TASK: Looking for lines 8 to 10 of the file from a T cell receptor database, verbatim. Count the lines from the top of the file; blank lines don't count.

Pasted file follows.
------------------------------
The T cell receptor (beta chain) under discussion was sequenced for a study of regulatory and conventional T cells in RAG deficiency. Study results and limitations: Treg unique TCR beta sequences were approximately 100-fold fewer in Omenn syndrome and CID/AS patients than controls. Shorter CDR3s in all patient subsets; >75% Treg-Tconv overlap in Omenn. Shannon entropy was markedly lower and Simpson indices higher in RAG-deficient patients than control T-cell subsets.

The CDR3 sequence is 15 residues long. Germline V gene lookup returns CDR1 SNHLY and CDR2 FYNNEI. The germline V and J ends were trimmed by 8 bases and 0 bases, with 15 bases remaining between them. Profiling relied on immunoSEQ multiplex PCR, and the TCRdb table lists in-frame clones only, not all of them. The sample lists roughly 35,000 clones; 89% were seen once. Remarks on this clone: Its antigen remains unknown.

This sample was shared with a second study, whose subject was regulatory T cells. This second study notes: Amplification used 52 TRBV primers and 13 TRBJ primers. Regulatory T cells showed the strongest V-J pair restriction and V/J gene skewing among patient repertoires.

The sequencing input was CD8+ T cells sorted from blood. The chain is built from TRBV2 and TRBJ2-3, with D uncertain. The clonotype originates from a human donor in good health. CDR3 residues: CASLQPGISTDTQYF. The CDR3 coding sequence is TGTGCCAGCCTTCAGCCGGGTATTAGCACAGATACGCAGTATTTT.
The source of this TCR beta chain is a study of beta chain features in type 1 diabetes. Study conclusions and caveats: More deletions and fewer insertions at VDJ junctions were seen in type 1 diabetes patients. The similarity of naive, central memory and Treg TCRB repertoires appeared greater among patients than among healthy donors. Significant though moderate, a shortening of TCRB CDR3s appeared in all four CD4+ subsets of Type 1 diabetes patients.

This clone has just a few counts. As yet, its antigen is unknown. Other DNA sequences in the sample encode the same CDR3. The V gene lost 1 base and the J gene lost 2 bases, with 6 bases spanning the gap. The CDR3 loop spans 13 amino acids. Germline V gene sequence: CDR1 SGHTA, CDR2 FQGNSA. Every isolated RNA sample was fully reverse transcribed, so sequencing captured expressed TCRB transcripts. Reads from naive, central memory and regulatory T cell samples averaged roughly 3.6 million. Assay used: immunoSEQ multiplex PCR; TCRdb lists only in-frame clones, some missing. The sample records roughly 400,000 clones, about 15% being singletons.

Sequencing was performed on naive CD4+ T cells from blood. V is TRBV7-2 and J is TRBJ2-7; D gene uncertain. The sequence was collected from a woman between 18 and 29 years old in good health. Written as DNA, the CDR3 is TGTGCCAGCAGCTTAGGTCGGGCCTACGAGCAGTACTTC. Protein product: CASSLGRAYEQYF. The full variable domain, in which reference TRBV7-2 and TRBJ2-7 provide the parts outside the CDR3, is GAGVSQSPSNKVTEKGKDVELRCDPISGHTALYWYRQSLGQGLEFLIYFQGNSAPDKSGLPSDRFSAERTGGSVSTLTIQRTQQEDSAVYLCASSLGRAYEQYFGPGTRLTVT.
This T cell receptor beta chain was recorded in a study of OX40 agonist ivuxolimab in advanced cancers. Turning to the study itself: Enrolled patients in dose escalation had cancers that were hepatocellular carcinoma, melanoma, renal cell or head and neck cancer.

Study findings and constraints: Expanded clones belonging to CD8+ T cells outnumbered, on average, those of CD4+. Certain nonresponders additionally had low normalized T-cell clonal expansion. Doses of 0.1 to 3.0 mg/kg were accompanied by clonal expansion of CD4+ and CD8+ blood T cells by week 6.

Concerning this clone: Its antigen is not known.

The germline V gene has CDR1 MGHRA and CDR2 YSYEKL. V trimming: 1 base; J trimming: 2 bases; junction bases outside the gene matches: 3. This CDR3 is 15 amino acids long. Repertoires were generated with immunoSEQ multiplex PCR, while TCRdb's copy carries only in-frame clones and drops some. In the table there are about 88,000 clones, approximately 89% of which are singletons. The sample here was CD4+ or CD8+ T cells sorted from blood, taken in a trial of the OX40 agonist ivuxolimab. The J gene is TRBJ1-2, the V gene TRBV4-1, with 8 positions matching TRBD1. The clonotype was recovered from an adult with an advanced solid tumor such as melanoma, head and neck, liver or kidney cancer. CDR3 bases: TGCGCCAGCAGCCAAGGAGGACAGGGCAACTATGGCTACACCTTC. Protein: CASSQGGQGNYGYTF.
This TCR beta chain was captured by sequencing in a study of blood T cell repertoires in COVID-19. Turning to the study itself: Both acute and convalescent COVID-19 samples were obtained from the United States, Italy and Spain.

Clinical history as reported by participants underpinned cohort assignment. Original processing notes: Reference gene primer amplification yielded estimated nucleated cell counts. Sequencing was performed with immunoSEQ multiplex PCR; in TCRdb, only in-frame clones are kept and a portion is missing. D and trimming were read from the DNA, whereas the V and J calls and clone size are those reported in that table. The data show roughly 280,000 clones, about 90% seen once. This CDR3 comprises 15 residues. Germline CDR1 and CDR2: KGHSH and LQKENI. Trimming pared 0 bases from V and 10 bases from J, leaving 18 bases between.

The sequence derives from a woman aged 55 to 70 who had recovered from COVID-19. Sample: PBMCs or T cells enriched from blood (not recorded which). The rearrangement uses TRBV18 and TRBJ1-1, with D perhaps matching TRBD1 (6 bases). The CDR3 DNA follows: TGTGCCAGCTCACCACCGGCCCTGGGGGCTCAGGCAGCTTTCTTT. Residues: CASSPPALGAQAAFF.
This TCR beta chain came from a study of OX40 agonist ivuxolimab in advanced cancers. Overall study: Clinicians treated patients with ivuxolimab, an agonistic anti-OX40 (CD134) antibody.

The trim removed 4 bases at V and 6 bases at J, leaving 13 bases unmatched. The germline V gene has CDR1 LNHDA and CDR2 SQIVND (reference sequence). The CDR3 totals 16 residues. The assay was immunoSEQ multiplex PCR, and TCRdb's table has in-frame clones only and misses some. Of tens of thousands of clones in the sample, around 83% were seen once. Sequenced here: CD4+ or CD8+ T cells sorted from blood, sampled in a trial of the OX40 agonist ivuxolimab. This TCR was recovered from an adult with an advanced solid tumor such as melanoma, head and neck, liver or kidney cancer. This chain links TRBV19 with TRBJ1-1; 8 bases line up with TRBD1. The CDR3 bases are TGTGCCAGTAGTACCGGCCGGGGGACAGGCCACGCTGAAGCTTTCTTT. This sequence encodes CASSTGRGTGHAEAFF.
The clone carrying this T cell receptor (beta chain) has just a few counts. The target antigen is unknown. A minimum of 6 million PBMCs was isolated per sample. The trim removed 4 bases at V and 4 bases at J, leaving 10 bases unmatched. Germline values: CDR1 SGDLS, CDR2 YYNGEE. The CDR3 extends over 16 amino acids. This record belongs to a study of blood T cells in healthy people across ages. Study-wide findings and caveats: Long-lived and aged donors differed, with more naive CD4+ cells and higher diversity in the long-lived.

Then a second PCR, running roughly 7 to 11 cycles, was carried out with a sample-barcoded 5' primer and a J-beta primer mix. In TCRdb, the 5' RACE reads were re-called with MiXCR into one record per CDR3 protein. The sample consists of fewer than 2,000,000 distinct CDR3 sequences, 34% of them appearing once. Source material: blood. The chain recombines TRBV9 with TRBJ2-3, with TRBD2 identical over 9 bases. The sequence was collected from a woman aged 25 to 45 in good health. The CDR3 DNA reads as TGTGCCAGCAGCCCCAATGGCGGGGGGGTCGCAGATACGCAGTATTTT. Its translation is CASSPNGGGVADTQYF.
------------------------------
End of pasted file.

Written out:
This T cell receptor beta chain was recorded in a study of OX40 agonist ivuxolimab in advanced cancers. Turning to the study itself: Enrolled patients in dose escalation had cancers that were hepatocellular carcinoma, melanoma, renal cell or head and neck cancer.

Study findings and constraints: Expanded clones belonging to CD8+ T cells outnumbered, on average, those of CD4+. Certain nonresponders additionally had low normalized T-cell clonal expansion. Doses of 0.1 to 3.0 mg/kg were accompanied by clonal expansion of CD4+ and CD8+ blood T cells by week 6.

Concerning this clone: Its antigen is not known.